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Parkland Student’s Mom Pens Letter To Slain Daughter Ahead Of Shooting Anniversary

“There are things I do in your memory that I never thought I could,” Lori Alhadeff tells her daughter, Alyssa.

The mother of a 14-year-old killed in last year’s mass shooting at a Parkland, Florida, high school has released a Valentine’s Day letter to her daughter ahead of the attack’s anniversary, telling her “I wish I could take all the bullets for you.”

“It’s Valentine’s Day. A day full of love, chocolates and flowers. For me, it is more than that now. Last Valentine’s Day was the last time I saw you,” begins Lori Alhadeff’s letter to her slain daughter, Alyssa.

The letter, shared by the nonprofit Dearworld.org, reflects on Alhadeff’s perpetual pain, her family members’ lives and the mother’s detailed memory of Feb. 14, the day a gunman randomly killed her daughter and 16 others at Marjory Stoneman Douglas High School.

Lori Alhadeff recalled saying goodbye for the last time to her 14-year-old daughter, Alyssa, on Valentine's Day last yea
Lori Alhadeff recalled saying goodbye for the last time to her 14-year-old daughter, Alyssa, on Valentine's Day last year.

“I remember you weren’t looking forward to going to school that day. Like many 14 year old girls, you wanted a Valentine and were disappointed that you didn’t have one,” her mother recalled.

“I remember the golden gift bag I gave you that morning. It held a pair of diamond earrings to make you feel pretty, a chocolate bar to make you smile, and hair ties so you wouldn’t ask for mine.”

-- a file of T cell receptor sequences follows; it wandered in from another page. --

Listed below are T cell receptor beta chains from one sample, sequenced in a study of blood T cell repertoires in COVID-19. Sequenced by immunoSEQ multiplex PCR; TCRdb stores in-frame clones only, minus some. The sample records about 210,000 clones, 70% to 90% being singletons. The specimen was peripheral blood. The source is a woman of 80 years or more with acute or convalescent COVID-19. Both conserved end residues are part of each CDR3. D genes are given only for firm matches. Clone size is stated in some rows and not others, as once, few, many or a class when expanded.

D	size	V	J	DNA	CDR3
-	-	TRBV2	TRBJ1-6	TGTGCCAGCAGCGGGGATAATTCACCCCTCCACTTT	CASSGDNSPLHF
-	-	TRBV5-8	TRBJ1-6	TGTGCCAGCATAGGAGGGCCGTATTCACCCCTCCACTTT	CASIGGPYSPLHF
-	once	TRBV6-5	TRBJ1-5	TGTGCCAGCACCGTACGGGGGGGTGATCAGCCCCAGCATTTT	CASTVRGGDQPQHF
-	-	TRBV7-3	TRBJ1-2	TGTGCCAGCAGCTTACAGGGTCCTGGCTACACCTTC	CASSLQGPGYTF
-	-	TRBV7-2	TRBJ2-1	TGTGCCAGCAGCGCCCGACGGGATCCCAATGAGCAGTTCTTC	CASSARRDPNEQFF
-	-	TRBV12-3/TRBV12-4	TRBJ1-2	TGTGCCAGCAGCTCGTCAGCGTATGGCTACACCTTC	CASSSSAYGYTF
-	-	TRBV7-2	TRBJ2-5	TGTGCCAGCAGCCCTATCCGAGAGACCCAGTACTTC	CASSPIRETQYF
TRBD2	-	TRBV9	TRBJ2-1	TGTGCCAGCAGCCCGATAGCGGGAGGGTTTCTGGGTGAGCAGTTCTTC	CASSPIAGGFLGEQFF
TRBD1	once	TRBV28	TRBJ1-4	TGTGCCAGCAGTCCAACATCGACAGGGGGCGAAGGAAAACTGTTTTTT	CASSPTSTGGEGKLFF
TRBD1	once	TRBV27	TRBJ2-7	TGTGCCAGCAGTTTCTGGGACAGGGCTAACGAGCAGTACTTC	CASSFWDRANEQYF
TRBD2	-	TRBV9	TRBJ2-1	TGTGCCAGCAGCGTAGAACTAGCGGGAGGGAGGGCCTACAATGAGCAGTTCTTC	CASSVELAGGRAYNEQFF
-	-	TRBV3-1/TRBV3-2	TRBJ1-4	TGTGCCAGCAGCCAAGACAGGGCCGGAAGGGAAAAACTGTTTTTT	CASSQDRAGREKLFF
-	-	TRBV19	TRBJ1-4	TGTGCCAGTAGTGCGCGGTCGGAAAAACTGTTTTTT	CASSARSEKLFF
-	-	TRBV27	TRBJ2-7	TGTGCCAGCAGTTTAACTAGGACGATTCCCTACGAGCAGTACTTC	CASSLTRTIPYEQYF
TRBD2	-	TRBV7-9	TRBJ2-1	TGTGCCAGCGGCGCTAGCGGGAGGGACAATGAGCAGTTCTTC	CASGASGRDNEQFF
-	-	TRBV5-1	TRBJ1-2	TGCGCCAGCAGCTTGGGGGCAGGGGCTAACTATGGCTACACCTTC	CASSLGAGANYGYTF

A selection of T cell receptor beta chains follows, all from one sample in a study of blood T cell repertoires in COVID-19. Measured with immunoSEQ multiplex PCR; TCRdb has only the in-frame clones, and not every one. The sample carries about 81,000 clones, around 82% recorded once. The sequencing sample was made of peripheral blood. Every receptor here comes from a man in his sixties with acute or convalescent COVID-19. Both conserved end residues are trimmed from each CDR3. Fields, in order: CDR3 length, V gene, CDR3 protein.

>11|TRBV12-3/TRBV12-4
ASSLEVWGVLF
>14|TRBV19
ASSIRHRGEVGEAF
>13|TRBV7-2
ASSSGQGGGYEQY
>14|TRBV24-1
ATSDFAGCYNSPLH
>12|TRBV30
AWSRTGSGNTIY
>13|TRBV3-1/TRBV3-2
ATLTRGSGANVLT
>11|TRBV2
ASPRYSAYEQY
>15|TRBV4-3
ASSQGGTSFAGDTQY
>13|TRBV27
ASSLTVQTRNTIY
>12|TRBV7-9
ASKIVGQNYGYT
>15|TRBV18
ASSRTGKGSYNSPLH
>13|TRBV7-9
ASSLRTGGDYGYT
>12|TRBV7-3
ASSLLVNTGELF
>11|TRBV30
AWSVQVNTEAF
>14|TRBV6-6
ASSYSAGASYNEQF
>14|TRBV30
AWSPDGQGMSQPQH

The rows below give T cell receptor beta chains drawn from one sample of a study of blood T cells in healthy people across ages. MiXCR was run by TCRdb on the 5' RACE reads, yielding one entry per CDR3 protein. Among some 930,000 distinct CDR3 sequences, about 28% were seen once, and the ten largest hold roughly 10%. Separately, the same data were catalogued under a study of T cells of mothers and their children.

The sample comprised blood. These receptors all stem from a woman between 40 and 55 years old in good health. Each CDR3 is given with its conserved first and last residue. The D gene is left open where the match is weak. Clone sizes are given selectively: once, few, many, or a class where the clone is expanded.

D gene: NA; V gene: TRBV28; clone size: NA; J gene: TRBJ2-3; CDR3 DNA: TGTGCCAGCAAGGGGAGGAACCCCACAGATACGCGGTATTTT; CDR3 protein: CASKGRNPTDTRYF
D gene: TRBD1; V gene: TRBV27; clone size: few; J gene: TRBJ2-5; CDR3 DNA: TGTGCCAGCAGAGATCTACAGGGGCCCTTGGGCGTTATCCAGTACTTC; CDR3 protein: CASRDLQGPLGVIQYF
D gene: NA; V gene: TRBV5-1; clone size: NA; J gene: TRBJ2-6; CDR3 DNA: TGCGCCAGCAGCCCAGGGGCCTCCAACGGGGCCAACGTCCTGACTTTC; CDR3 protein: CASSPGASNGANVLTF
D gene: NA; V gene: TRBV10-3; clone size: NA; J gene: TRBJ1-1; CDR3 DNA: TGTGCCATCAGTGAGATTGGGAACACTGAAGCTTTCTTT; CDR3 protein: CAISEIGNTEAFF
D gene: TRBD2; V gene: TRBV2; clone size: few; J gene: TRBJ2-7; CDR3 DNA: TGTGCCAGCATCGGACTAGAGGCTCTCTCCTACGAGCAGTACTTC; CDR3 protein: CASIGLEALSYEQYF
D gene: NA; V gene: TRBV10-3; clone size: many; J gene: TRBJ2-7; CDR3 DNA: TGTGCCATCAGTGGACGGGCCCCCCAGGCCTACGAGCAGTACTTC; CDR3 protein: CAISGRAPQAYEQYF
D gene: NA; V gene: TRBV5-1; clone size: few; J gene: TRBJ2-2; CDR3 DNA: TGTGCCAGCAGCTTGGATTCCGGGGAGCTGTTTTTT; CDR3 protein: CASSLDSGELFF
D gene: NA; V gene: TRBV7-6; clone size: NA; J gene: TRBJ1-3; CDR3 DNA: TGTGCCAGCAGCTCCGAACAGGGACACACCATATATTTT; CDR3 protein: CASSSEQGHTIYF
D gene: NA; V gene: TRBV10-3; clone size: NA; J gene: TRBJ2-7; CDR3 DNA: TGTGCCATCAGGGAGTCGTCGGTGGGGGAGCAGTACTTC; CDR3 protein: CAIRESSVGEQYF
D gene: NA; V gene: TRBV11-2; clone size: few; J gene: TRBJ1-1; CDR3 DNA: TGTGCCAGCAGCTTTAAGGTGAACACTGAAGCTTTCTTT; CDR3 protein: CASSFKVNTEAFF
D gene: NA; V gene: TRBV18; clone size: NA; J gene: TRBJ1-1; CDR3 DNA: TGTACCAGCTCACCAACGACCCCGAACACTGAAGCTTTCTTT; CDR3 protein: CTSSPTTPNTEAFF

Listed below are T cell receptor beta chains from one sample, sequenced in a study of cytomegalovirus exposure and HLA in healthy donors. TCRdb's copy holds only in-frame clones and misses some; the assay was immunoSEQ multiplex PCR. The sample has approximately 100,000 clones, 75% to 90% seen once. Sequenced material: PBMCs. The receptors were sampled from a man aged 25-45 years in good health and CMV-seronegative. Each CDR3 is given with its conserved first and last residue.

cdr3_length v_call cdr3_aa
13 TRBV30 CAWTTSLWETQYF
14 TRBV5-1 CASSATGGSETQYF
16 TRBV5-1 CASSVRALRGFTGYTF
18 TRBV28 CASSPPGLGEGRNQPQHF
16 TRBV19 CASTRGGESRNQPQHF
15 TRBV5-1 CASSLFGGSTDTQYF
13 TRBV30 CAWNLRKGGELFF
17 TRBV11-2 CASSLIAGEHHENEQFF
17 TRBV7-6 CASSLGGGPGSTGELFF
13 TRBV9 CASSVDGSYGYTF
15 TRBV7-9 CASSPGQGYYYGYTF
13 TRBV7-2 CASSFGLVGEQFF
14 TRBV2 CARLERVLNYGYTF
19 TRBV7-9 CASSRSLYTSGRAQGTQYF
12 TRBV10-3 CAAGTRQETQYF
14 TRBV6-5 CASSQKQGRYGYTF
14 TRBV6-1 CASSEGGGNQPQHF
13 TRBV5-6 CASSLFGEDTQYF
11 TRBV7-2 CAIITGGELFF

Before Alyssa got out of the car, her mother’s last words to her were, “I love you.”

Lori Alhadeff has worked to prevent future school shootings in the wake of her daughter's death.
Lori Alhadeff has worked to prevent future school shootings in the wake of her daughter's death.

“A year has been a long time without you,” she said.

Along with her heartbreak, Alhadeff shared her personal triumphs, which include her winning a place on her daughter’s school board, launching a nonprofit called Make Our Schools Safe and championing a New Jersey law in her daughter’s name to make schools safer from violence.

“There are things I do in your memory that I never thought I could or would ever do,” Alhadeff wrote.

“It’s been a year since I saw you. You, in that black and white dress, those Converse on your feet, and that smile. I’ll never forget that smile. It feels like yesterday. I just want you back,” ends her letter, signed “Mom.”

Lori Alhadeff, center, is comforted by her husband Ilan Alhadeff, as she holds a photograph of their daughter, Alyssa Alhadef
Lori Alhadeff, center, is comforted by her husband Ilan Alhadeff, as she holds a photograph of their daughter, Alyssa Alhadeff, shortly after the 2018 attack.
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